Why Hearing the Holy Spirit May Be Hard for You

Why Hearing the Holy Spirit May Be Hard for You

If you are a believer and follower of Christ, you want to live in complete obedience to God.  But that is not always easy to discern.  Life can present complex problems with multiple decision options.  Which one are you to choose?  Each option seems to have benefits and negatives.  You can’t necessarily predict the consequences of each decision and you can even be paralyzed or live in anxiety.

Some decisions don’t seem that critical and may of little impact on the future, but others are weighty and can change your life or the life of others.  Should I marry that guy?  What major should I chose in college?  Which job should I pursue?  Should we refinance our debt?  You meet your new neighbor and you are wondering what you should say about your faith and how you should say it?  You sense that God is calling you to full time ministry, but you aren’t sure whether that is your own desire or if this is from the Holy Spirit?

Discerning the leading of the Holy Spirit is critical to living out the Christian life.  The Scriptures teach us that the Holy Spirit dwells in each person who has placed their faith in the finished work of Christ.  We are called His “body” and His “temple” (1Co 3:16; 16:19-20).  He does not just dwell in us; he is active in our lives.  He is speaking, directing, and encouraging, correcting, and giving wisdom (Jn 14:16, 26; Eze 36:27; Ps 143:10).  We are not alone in making decisions in life, but we have the promise of God that His Spirit is directing and speaking to us.

We have the Bible to give us direction as well.  It is living and active because it is God-breathed and therefore useful for guiding our lives in truth.  But He has also given us the Spirit who does not speak anything contrary to the Scriptures.  We have everything we need to obey God.  But we still find ourselves confused at times.  How do we discern the voice of the Holy Spirit?  How do we know when it is the Spirit of God or if our impulse is from the flesh, or even a feeling created by eating too much pepperoni pizza?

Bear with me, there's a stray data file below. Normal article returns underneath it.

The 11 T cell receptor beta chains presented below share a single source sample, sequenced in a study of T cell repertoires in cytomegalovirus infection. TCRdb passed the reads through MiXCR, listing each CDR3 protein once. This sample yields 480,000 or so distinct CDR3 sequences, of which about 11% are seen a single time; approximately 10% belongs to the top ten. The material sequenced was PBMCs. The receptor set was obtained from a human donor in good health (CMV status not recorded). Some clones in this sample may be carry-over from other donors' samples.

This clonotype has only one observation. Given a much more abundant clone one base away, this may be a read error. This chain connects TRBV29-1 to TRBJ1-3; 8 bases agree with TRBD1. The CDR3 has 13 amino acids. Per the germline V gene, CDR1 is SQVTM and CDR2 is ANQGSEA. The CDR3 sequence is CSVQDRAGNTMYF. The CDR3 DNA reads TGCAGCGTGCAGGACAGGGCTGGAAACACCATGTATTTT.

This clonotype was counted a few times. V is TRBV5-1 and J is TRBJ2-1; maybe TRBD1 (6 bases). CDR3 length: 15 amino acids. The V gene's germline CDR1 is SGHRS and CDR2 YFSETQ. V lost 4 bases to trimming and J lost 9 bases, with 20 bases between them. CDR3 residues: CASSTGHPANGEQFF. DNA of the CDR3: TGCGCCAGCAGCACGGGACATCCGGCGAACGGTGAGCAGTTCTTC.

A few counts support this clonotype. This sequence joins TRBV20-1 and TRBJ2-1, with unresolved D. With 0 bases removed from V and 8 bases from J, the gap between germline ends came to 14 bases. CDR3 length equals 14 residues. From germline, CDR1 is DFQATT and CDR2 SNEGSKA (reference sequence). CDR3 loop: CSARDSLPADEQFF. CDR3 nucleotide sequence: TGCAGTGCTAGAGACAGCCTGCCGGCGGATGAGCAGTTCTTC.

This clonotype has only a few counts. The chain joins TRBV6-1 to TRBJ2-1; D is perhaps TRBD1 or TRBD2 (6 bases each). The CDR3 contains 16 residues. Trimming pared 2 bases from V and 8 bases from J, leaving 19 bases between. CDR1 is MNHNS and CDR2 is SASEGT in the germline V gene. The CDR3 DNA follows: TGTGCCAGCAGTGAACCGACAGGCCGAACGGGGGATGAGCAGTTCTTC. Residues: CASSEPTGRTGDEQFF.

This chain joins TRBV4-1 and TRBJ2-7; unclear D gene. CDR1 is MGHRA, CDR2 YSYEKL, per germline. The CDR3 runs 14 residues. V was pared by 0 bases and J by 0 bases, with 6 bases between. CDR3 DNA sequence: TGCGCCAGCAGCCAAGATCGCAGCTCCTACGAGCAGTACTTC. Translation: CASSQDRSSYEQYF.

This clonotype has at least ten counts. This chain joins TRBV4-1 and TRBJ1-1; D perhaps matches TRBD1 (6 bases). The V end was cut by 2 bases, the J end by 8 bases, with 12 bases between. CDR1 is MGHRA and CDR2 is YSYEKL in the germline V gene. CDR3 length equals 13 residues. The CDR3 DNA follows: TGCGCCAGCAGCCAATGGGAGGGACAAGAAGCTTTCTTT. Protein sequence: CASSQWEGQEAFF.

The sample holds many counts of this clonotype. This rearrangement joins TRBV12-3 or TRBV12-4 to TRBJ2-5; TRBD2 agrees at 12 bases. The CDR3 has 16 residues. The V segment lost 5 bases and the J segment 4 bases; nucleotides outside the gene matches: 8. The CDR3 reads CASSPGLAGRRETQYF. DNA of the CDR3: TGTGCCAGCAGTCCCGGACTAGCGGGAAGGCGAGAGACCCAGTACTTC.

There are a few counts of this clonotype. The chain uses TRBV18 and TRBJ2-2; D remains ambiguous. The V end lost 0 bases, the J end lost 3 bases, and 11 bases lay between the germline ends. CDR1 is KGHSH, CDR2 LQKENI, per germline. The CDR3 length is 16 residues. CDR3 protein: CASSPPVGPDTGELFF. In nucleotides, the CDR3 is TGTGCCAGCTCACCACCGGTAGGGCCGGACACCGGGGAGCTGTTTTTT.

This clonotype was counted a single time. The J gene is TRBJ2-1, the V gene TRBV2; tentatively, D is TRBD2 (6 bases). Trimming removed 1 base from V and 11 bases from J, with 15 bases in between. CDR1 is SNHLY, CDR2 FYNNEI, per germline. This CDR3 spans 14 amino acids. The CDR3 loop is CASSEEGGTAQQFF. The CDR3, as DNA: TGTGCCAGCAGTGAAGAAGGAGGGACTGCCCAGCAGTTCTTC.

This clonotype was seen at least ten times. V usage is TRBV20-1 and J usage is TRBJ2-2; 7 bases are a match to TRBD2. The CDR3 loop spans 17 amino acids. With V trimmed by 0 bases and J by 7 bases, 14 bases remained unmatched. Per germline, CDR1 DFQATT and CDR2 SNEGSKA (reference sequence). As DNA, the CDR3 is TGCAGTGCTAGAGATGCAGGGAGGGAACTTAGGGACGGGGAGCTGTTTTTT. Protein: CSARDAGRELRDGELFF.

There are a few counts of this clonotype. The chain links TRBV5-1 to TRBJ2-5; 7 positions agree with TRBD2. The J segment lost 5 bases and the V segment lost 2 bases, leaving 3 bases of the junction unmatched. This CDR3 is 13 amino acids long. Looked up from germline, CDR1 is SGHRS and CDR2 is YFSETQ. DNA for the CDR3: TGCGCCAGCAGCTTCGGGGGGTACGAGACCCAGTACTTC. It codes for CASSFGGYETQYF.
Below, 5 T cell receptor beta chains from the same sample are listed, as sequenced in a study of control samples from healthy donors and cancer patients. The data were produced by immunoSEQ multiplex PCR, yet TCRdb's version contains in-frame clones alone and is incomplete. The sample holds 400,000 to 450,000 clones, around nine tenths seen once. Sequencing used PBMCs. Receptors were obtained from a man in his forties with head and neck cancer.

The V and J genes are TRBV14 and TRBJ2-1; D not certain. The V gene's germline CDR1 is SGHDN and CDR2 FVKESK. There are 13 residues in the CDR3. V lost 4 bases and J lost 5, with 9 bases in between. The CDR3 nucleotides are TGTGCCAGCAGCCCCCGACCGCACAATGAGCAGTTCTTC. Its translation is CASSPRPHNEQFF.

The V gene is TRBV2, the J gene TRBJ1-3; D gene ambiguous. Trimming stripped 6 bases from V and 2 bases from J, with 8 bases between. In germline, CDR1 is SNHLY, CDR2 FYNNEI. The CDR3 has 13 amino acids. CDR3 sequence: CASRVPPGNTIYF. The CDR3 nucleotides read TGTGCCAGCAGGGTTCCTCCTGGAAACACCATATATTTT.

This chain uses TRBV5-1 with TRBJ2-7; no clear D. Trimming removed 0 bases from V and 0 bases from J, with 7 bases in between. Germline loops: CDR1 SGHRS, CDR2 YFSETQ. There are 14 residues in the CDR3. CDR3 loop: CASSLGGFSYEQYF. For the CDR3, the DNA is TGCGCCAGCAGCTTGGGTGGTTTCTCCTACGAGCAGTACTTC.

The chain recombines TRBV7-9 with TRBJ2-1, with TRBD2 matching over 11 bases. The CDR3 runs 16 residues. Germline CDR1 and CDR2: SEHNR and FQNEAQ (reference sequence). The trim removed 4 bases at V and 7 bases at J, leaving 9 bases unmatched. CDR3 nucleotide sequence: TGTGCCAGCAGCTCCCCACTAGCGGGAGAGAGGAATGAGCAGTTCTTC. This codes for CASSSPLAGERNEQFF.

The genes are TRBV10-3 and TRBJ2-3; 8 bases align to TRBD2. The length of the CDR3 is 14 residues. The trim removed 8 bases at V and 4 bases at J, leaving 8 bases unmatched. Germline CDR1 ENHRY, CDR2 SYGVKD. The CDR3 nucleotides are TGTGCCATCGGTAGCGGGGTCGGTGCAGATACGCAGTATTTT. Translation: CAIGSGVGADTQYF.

Recognizing the voice of the Holy Spirit is necessary in the Christian walk.  In the Old Testament, a young boy being called by God to be a prophet was woken by the Spirit’s voice, “Samuel, Samuel”.  He had never heard the voice of God before, so he didn’t know what it was.  We can be like that too.

When Elijah was depressed and felt very alone, he was looking for the voice of God.  God’s voice was not found in the wind, the earthquake, or the fire.  But it was found in a still small voice (1Ki 19:11-12).  He needed God’s wisdom and encouragement and direction.  He was able to find it, but it wasn’t found in a loud and evident way.  It was soft and required Elijah to filter out other distractions.

But we must also discern the source of that still small voice.  There are three sources.  It could be the enemy – Satan.  It could be yourself. Or it could be indeed the Spirit of God.

  1. The Enemy – Satan:  His name means “deceiver” and he is the author of confusion.  He seeks to lay a snare for us to walk into.  Be aware of the deceiver’s schemes.
  2. Us: Our own personalities can be the source of the small voices.  We must become aware of our own desires that impact how we hear God.  Our own voices can be louder than God himself.
  3. The Spirit of God: This is the voice we need to hear and pay attention.